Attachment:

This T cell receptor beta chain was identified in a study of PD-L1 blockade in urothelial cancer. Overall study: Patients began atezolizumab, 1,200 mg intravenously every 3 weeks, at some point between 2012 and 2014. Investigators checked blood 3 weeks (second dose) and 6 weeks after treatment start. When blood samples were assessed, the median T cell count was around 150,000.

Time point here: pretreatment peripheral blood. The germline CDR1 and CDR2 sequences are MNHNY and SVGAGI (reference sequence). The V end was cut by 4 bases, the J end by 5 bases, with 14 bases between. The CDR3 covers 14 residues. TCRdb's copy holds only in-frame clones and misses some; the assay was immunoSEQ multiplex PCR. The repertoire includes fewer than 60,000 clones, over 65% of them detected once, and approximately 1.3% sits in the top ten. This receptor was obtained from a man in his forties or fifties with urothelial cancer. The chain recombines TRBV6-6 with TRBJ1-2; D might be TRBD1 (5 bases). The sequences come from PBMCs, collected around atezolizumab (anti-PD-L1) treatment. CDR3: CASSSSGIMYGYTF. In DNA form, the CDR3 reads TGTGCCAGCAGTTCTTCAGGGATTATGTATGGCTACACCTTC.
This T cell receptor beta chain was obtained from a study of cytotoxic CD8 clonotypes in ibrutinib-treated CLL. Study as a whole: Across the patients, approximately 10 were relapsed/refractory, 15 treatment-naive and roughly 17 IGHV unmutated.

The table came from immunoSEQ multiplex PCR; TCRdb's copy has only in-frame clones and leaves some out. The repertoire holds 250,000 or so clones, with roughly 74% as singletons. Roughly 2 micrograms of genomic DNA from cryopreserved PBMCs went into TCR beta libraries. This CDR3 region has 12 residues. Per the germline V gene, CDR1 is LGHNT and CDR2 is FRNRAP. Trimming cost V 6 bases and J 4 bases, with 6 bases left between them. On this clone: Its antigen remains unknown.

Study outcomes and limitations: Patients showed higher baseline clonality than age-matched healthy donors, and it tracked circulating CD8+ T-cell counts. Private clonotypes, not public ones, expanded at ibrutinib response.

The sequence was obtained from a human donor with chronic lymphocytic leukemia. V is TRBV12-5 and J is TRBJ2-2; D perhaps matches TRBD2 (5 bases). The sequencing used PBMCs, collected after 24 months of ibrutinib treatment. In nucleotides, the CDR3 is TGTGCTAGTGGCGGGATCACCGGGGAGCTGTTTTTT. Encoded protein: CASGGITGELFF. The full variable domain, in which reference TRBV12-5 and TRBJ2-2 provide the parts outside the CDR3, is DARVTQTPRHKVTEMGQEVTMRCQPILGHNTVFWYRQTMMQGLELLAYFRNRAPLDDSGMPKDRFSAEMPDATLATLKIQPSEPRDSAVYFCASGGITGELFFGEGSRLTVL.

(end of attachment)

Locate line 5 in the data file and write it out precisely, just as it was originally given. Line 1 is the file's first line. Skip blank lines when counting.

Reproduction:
Study outcomes and limitations: Patients showed higher baseline clonality than age-matched healthy donors, and it tracked circulating CD8+ T-cell counts. Private clonotypes, not public ones, expanded at ibrutinib response.